The Appalachian Fair did not hold its annual event in 2020 due to the Covid-19 Pandemic.  The Pandemic caused the loss of many Americans and devastated fairs and businesses throughout the United States.

 

However, the fair was back “Bigger and Better” in 2021 with 207,583 in attendance.

 

Including the more than 200,000 fair goers, and the more than 40 off-season events held on the grounds, over a  million people enter the fair’s gates each year! 


APPALACHIAN FAIR ASSOCIATION

FAIR HISTORY FACTS

 

 

  1. WASHINGTON COUNTY AGRICULTURAL SOCIETY HELD A COUNTY FAIR IN OCTOBER 1858

  2. DUE TO THE CIVIL WAR, THE FAIR WAS INACTIVE DURING THE WAR YEARS.

  3. IN THE 1870’S AND 1880’S FAIRS WERE REVIVED.  IN 1870 THE TENNESSEE LEGISLATURE, THROUGH PRIVATE ACT, CHARTERED THE WASHINGTON COUNTY AGRICULTURAL AND MECHANICAL SOCIETY THE GENERAL POWERS FOR HOLDING FAIRS AND “TO OPEN AGRICULTURAL ROOMS FOR THE PURPOSE OF COLLECTING AND DISSEMINATING AGRICULTURAL, MECHANICAL, AND ARTISTIC STATISTICS AND OTHER INFORMATION, AS WELL AS TO PROCURE AND DISTRIBUTE SEEDS, FARMING IMPLEMENTS, SPECIMENS, SAMPLES, ETC. WHICH MAY HAVE ANY RELATION WHATEVER TO THE FARMING AND MECHANICAL INTEREST OF THE COUNTY.”

  4. THERE WERE FAIRS IN 1877, 1880, 1882 & 1885

  5. THE NEXT FAIR TO SURFACE IN WASHINGTON COUNTY’S HISTORY WAS THE SULPHUR SPRINGS AGRICULTURE AND LIVESTOCK SHOW OPERATING IN 1917 & 1918.

  6. THE COUNTY’S THIRD FAIR WAS THE WASHINGTON COLLEGE FAIR, CALLED THE WASHINGTON COUNTY FAIR HELD IN THE EARLY 1920’S AS A TWO-DAY EVENT.

  7. IN 1926, THE “GRANDDADDY” OF THE PRESENT APPALACHIAN FAIR, WAS ESTABLISHED IN GRAY BY FAMILIES OF THE AREA—THE GRESHAM’S, ISENBERGS, WINES, GRAYS, MARTINS, HALLS, AND THE BICKLEYS. THE PREMIUM LIST WAS $45.

  8. IN 1929 & 1930 THE FAIR WAS HELD IN JOHNSON CITY AND WAS KNOWN AS THE APPALACHIAN DISTRICT FAIR. ADMISSION WAS 50 CENTS FOR ADULTS AND 25 CENTS FOR CHILDREN. THIS FAIR WAS SPONSORED BY GUY L. SMITH, OWNER OF THE JOHNSON CITY PRESS-CHRONICLE.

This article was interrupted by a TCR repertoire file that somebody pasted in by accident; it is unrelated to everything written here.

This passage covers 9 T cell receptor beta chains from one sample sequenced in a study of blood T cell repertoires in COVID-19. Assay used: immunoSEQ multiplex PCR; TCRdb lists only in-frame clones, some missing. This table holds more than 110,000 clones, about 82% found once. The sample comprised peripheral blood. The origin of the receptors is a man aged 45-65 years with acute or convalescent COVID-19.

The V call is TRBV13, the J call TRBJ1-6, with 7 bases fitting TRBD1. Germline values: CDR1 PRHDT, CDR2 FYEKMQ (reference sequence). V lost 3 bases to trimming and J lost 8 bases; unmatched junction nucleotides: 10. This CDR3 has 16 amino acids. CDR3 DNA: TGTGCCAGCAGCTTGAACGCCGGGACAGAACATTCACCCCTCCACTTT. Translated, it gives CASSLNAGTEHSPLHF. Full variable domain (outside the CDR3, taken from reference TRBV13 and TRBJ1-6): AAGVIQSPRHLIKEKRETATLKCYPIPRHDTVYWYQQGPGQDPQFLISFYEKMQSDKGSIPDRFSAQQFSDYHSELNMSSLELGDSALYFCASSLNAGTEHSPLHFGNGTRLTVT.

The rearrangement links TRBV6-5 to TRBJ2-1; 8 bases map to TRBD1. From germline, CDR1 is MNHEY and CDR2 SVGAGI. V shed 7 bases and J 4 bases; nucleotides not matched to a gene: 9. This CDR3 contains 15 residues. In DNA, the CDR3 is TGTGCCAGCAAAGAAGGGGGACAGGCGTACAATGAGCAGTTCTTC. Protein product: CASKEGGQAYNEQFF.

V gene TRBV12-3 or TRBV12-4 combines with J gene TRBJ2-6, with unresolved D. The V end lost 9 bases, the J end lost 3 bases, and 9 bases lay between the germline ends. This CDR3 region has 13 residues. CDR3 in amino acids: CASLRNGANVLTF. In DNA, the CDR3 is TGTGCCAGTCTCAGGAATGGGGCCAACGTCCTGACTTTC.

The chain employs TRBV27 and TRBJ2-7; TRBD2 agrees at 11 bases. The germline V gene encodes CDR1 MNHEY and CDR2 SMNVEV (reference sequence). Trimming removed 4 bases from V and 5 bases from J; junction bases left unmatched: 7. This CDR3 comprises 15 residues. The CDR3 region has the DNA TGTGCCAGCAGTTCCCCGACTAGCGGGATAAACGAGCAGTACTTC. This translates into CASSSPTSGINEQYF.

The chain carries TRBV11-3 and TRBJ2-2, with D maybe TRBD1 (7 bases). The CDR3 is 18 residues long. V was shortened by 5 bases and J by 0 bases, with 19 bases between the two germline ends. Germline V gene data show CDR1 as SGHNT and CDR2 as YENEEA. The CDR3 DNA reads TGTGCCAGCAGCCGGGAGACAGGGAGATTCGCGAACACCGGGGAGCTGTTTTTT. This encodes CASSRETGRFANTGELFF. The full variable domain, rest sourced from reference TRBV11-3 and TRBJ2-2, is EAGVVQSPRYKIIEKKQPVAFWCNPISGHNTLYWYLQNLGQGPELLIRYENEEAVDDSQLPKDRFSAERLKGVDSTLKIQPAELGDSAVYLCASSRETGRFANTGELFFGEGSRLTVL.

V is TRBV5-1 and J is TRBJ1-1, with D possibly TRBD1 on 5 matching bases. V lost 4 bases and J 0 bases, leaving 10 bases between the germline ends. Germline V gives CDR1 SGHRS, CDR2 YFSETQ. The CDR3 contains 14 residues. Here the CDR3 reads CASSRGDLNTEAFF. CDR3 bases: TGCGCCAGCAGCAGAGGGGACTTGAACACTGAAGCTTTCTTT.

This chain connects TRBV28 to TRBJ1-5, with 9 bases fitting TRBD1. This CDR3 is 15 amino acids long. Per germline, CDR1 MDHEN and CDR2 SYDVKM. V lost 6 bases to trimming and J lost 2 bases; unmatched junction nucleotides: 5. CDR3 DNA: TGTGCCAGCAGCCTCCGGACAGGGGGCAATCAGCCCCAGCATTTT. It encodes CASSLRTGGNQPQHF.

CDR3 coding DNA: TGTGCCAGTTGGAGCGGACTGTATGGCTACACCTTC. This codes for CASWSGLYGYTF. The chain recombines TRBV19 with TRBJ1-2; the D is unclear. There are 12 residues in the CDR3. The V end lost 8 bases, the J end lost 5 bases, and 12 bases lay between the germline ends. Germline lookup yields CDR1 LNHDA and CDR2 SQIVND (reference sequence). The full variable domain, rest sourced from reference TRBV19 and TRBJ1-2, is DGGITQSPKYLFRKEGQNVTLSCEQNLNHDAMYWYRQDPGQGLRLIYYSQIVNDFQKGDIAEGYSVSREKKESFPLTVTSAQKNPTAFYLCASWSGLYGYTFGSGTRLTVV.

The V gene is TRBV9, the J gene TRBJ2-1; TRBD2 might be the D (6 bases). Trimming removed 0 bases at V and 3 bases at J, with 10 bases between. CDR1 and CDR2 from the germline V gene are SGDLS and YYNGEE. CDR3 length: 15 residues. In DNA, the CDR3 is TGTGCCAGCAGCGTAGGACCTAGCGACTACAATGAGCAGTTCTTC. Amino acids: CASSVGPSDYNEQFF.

9. FIRST BOARD OF DIRECTORS WERE ELECTED IN 1936. IN 1940, THE FAIR EXPANDED TO A FIVE-DAY EVENT.

  10. IN 1950 WASHINGTON COUNTY COURT PURCHASED 13 ACRES, THUS GIVING THE FAIR ITS FIRST PERMANENT FACILITIES AND THE FIRST AREA OF THE PRESENT GROUNDS.

  11. THE FIRST BUILDINGS WERE A LIVESTOCK BARN AND A HOG BARN.  RESTROOMS WERE ADDED IN 1959.

  12. IN 1960, THE FAIR WAS DESIGNATED A DISTRICT FAIR BY THE STATE COMMISSIONER OF AGRICULTURE AND THE NAME WAS CHANGED TO APPALACHIAN DISTRICT FAIR.

  13. AFTER THIS TIME GROWTH WAS SPECTACULAR.

  14. LAND WAS PURCHASED OR LEASED BRINGING THE ACREAGE TO 90 ACRES.  THE FAIR EXPANDED TO SIX DAYS.  ATTENDANCE EXCEEDED THE 100,000 MARK IN 1969.

  15. IN THE FALL OF 1975, WITH THE GROWTH OF THE FAIR, THE BOARD VOTED TO HIRE A FULL TIME MANAGER, AND TURNED TO NILES GRAY, WHO HAD SERVED AS TREASURER FOR FOUR YEARS AND PRESIDENT SINCE THE EARLY ‘60’S.  HE WAS HIRED AS THE FULL TIME MANAGER in 1976 AND MAINTAINED THIS POSITION UNTIL HIS RETIREMENT IN MAY OF 1987 WHEN RICHARD SHADDEN WAS HIRED AS SECRETARY-MANAGER.  WITH RICHARD’S UNTIMELY PASSING IN 2011, MICHAEL PHIL BOOHER WAS HIRED AS THE THIRD FULL-TIME SECRETARY-MANAGER.

  16. THE FAIR WAS ELEVATED TO REGIONAL FAIR STATUS IN 1976 BY THE TENNESSEE GENERAL ASSEMBLY.

  17. THE FAIRGROUNDS NOW HOUSE 20 PERMANENT BUILDINGS, TWO ENTERTAINMENT STAGES, A MOTOR SPORTS ARENA FACILITY, A BARNYARD NURSERY, AND A MUSEUM BUILDING EXHIBITING HUNDREDS OF ANTIQUE HOME AND FARM ITEMS FROM THE IMMEDIATE AREA.

  18. ALSO UNIQUE TO THE STATE, A TENNESSEE WILDLIFE BUILDING WHICH HAS BEEN EXPANDED TO INCLUDE A FISH AQUARIUM, CAVE WITH A WATERFALL, AND MOUNTAIN AREA WHERE ANIMALS AND FOWL ARE HOUSED IN THEIR NATURAL HABITAT.  IN 2005, A TURTLE POND WITH OBSERVATION TUNNELS WAS COMPLETED, MAKING THIS BUILDING ONE OF THE MOST POPULAR WITH BOTH CHILDREN AND ADULTS.   

  19. IN 1988 THE FAIR PURCHASED AN ADDITIONAL 30 ACRES OF LAND AND ADDED THE APPALACHIAN ARENA WHERE MOTOR SPORTS EVENTS, RODEOS, ETC. ARE HELD.

  20. THE FAIR IS THE SECOND LARGEST IN THE STATE OF TENNESSEE, HAS MORE THAN A $1,000,000 IN ASSETS AND IS GOVERNED BY A BOARD OF DIRECTORS.

  21. IN A STUDY DONE IN 2003, THE ECONOMIC IMPACT OF THE FAIR TO THE REGION WAS ESTIMATED TO BE $26,000,000.

  22. THE FAIR WAS NOT HELD IN 2020 DUE TO THE COVID-19 PANDEMIC.

  23. THE 95th FAIR WAS HELD AUGUST 23-28, 2021 WITH A TOTAL ATTENDANCE OF 207,583, AN INCREASE OF 10,000 OVER THE 2019 FAIR.

  24. OUR MOTTO CONTINUES TO BE “BIGGER AND BETTER”. 

 

 

 

 

       MISSION STATEMENT:  To provide a top-quality fair exposition; provide facilities for off-season events; provide facilities for agricultural related non-profit events, while always exemplifying quality service and the best value to our customers.